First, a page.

who is buying your business and why
The details aren’t important for this discussion. But mindset is. Some solopreneurs don’t evolve to this point. They may have huge traffic, may be respected in their niche, and yet some seem to have a “thing” about making money.
In some cases, they even fall too much in love with their site. They may not want fans to think of them as being “out to make money.” They keep a high percentage of their time in “comfort zones,” like creating content and working on passive income.
An example should clarify…
I am currently doing a side project with one of our most helpful SBI! members in the forums. Her website about succulent plants gets over 6,000 unique visits per day, but still depends totally on the low earnings of passive income (AdSense, affiliate programs and one poor ad deal done directly).
She knew nothing about “Internet marketing” when she found SBI!. I’m proud to say that she (like most SBIers) still doesn’t know Internet marketing the way a “pro” does (nor like a regular solopreneur who misallocates time following the blogosphere intensively). Nor should she.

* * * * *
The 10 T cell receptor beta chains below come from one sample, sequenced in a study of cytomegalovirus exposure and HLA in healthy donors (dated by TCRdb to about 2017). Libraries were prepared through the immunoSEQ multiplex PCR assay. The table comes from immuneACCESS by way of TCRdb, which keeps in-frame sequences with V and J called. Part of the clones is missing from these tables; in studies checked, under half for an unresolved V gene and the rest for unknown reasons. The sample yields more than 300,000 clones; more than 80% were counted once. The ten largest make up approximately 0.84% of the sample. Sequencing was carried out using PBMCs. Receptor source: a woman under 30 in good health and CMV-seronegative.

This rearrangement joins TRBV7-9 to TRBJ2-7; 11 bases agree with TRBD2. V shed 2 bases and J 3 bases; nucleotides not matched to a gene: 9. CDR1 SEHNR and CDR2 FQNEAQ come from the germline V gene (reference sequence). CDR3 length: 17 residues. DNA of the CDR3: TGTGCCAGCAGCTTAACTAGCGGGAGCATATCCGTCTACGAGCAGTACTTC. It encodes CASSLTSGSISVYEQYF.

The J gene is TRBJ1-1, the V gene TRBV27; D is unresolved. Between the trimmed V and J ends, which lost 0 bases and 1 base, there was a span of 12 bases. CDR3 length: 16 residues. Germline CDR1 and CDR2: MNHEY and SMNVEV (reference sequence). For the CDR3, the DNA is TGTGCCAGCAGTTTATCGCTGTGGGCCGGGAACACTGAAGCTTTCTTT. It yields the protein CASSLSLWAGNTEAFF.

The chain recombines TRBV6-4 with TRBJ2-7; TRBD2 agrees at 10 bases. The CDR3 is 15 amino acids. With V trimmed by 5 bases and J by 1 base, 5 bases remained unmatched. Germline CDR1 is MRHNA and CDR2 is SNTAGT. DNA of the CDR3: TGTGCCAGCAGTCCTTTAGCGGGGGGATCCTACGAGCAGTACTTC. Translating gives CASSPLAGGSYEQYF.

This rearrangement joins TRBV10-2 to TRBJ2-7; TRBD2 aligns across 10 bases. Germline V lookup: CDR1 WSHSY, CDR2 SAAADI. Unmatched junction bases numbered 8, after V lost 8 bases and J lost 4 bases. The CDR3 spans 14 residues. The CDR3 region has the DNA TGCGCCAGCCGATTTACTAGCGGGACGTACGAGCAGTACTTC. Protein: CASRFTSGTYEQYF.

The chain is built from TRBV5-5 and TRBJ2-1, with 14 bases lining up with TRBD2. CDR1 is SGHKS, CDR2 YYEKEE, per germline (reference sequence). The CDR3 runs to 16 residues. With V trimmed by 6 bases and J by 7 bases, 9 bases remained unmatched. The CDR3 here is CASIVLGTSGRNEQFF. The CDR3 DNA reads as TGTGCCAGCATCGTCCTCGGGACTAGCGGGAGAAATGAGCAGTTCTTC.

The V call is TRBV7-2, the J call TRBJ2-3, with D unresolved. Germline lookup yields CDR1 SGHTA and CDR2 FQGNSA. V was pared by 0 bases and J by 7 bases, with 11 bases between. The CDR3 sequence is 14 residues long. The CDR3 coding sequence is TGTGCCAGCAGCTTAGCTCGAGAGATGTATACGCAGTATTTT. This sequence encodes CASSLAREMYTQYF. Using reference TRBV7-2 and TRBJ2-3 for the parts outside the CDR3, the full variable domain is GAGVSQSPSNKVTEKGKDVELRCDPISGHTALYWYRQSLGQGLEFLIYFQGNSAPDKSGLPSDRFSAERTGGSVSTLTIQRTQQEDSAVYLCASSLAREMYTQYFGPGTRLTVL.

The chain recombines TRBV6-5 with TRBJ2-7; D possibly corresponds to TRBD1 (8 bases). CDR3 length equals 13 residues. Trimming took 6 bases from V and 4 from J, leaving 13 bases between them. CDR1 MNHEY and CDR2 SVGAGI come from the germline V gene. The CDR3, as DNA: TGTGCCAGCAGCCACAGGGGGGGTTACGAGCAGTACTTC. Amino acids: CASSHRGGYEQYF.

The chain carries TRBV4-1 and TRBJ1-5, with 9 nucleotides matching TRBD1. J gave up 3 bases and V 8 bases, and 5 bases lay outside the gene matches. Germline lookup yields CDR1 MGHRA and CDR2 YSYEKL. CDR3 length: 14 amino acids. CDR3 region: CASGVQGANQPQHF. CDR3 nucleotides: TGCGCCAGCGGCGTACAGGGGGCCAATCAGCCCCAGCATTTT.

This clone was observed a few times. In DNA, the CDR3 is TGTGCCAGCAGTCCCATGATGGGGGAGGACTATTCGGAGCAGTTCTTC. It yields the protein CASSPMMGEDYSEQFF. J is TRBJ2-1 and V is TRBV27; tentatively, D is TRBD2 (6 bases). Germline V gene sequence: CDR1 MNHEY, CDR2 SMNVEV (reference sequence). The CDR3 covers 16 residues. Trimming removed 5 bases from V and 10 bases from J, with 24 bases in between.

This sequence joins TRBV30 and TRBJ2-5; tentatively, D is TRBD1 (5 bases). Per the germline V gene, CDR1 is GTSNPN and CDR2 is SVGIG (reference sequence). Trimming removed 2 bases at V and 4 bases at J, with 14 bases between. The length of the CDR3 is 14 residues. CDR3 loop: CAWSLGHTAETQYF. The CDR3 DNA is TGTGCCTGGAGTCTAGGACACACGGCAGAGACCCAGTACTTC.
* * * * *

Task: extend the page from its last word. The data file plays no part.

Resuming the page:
Her traffic is 100x more than the typical solopreneur’s (whose average is only about 50/day). That said, she is not close to our first target of generating at least $1,000/month per 1,000 visitors per day. That would/should amount to $6,000 per month – minimum.
She now works on her business full-time, so she has lots of time to focus on what matters most. Yet she puts little time into…
building a strong social presence (mild commitment to Facebook and only automated tweets — she gave up on Twitter. That’s on us — we’ll do better).
maximizing passive income and introducing more time-consuming but higher-paying models.